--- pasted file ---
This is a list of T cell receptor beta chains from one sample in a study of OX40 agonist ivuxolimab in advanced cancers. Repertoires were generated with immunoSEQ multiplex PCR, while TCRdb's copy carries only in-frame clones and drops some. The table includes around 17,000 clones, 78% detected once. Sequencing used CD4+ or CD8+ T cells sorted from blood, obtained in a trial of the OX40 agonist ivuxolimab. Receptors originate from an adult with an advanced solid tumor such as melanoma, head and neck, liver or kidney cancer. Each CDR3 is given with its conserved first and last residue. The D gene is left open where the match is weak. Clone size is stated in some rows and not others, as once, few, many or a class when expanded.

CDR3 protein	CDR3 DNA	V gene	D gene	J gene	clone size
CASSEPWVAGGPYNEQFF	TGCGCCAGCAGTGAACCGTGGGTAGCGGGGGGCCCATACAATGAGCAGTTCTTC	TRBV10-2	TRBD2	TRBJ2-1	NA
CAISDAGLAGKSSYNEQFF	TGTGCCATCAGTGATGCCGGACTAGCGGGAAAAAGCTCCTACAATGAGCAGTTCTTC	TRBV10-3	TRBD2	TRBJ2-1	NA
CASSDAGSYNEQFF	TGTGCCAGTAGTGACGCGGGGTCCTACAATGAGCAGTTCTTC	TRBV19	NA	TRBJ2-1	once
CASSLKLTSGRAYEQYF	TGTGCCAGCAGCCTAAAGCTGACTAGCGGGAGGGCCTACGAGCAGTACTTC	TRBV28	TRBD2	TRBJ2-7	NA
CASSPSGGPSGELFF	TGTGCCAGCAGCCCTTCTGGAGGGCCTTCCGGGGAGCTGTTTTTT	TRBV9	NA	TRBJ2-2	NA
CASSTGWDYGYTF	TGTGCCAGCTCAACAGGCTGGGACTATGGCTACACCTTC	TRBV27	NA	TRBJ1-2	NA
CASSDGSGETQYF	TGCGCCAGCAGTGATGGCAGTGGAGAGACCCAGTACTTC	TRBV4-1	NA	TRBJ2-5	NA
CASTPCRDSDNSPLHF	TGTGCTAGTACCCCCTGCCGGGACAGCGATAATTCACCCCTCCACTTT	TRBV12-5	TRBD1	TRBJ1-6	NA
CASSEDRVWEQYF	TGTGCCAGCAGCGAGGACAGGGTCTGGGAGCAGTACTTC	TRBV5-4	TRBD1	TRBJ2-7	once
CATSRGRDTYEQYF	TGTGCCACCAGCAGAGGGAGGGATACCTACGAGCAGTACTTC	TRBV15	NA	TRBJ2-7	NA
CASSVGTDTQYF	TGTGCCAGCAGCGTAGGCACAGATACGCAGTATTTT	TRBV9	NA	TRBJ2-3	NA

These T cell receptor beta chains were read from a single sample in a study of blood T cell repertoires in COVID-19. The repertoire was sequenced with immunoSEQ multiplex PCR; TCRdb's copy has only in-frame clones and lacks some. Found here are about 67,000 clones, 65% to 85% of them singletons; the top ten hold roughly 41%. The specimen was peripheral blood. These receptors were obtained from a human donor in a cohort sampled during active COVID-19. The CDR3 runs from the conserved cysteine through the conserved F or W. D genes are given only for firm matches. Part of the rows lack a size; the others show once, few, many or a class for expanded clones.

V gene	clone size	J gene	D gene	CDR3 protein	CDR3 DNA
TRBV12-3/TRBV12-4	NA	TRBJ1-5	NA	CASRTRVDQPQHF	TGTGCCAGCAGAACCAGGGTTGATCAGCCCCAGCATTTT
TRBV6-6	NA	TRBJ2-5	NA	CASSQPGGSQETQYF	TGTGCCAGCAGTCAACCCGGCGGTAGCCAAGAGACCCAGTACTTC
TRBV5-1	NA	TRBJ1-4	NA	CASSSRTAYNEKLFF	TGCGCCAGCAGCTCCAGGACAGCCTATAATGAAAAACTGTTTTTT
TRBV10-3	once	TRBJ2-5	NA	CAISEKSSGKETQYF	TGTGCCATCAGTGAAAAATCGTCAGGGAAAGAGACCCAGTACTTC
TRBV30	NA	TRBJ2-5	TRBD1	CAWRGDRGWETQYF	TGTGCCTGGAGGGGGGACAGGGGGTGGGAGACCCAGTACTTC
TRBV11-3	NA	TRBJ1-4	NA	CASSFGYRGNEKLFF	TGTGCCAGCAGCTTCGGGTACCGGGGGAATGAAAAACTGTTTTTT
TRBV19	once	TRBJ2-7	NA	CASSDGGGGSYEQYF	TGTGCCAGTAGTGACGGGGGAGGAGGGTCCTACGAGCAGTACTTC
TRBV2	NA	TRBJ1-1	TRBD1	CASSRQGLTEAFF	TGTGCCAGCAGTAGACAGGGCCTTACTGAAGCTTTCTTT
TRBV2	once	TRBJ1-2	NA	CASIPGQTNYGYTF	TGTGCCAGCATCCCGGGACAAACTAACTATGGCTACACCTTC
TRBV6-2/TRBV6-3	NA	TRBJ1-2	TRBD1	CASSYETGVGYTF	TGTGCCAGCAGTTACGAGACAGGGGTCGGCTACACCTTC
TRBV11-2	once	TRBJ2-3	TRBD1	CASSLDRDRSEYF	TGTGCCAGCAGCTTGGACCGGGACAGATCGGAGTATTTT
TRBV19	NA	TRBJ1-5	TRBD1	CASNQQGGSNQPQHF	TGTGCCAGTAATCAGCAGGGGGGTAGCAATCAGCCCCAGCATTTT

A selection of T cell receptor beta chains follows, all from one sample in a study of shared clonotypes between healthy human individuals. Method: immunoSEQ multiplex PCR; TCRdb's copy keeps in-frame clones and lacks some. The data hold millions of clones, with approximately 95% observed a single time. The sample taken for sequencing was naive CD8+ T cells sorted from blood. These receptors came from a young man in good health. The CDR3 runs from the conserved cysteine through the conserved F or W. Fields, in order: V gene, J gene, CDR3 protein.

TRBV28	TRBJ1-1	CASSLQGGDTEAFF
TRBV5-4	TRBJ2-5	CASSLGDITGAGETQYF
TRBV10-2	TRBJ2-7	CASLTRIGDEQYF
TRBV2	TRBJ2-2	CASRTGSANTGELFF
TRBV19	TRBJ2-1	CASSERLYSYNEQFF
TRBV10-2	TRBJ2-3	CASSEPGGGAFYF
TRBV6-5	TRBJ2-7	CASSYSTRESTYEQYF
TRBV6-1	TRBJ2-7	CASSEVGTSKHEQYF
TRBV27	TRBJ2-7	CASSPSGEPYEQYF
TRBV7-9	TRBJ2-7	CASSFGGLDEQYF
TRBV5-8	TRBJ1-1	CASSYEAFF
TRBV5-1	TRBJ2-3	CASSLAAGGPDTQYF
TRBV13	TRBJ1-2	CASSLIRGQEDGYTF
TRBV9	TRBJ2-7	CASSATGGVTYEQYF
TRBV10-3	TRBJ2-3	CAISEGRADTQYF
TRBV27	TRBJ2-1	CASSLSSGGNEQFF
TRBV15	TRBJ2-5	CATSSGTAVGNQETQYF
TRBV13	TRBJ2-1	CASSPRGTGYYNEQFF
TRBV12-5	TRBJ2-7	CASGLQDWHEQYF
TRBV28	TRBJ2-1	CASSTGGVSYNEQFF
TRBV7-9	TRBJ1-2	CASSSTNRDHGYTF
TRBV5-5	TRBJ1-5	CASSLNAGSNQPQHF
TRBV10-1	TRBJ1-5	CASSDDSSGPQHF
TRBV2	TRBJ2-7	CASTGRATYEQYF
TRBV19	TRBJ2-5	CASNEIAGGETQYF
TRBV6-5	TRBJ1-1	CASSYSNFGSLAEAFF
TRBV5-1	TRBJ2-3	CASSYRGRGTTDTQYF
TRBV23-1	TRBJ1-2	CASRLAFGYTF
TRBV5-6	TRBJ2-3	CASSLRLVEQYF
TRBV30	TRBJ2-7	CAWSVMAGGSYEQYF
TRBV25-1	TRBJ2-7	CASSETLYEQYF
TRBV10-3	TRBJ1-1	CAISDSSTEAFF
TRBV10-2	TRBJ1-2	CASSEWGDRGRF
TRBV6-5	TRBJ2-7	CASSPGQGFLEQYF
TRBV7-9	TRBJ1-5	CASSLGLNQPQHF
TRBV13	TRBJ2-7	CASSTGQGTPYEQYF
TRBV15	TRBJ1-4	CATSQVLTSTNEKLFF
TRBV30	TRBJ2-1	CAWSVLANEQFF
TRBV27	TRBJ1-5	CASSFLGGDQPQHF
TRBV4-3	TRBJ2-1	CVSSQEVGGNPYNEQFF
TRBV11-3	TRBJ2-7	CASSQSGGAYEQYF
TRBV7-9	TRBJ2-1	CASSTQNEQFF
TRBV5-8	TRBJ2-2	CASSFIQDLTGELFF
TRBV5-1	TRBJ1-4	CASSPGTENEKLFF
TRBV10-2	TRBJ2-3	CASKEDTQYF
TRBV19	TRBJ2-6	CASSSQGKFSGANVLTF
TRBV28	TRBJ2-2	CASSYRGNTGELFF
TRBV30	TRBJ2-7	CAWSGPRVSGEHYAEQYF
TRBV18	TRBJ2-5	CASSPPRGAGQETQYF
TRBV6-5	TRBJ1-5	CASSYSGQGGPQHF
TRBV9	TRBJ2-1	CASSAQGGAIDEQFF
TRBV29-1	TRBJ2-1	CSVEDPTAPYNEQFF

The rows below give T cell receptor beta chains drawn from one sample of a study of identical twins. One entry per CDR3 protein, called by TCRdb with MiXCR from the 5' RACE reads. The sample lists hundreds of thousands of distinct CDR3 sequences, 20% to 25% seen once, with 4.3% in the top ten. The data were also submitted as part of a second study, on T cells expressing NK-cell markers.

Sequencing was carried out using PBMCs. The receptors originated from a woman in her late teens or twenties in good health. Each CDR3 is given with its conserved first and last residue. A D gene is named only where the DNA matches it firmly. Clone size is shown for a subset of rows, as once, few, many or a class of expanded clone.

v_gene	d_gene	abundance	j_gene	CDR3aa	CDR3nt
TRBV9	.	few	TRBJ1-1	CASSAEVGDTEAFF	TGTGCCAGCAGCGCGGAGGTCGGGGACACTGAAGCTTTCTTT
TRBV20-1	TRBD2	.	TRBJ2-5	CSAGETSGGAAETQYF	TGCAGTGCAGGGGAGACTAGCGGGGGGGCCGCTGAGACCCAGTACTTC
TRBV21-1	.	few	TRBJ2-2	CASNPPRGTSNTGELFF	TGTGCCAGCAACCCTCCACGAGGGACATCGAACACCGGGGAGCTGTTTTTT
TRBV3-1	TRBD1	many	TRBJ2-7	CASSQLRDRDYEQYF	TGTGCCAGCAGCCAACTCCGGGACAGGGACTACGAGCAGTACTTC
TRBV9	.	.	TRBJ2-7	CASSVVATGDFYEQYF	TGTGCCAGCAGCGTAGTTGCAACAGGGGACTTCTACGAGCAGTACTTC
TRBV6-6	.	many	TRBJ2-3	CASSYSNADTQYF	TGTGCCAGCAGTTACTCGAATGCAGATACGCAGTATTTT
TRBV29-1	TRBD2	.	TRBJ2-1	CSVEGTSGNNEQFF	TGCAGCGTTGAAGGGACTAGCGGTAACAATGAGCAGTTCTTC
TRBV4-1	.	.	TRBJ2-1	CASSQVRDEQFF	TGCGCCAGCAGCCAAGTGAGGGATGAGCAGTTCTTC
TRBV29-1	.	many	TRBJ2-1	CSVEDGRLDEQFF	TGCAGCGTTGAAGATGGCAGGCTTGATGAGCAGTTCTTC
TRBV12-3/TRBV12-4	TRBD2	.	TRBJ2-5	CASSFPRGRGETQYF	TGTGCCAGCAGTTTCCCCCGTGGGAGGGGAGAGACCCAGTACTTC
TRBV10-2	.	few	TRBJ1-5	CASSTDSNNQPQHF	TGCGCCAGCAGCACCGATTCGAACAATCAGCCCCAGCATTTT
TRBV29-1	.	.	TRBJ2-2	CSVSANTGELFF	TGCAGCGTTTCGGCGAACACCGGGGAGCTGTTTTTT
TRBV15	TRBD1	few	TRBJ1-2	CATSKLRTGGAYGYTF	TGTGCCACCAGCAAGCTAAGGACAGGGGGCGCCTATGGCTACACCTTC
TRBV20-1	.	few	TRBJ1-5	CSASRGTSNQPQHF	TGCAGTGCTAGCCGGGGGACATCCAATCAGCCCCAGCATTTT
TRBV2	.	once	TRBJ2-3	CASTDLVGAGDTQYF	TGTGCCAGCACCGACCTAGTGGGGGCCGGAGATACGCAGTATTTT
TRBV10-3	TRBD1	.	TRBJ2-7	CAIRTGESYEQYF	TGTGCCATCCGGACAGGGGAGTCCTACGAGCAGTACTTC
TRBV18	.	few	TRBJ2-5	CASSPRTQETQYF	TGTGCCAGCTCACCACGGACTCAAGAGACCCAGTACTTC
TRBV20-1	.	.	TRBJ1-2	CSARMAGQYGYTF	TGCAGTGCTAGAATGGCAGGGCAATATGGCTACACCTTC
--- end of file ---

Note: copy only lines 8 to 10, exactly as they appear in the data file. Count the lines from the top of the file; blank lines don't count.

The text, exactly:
CASSTGWDYGYTF	TGTGCCAGCTCAACAGGCTGGGACTATGGCTACACCTTC	TRBV27	NA	TRBJ1-2	NA
CASSDGSGETQYF	TGCGCCAGCAGTGATGGCAGTGGAGAGACCCAGTACTTC	TRBV4-1	NA	TRBJ2-5	NA
CASTPCRDSDNSPLHF	TGTGCTAGTACCCCCTGCCGGGACAGCGATAATTCACCCCTCCACTTT	TRBV12-5	TRBD1	TRBJ1-6	NA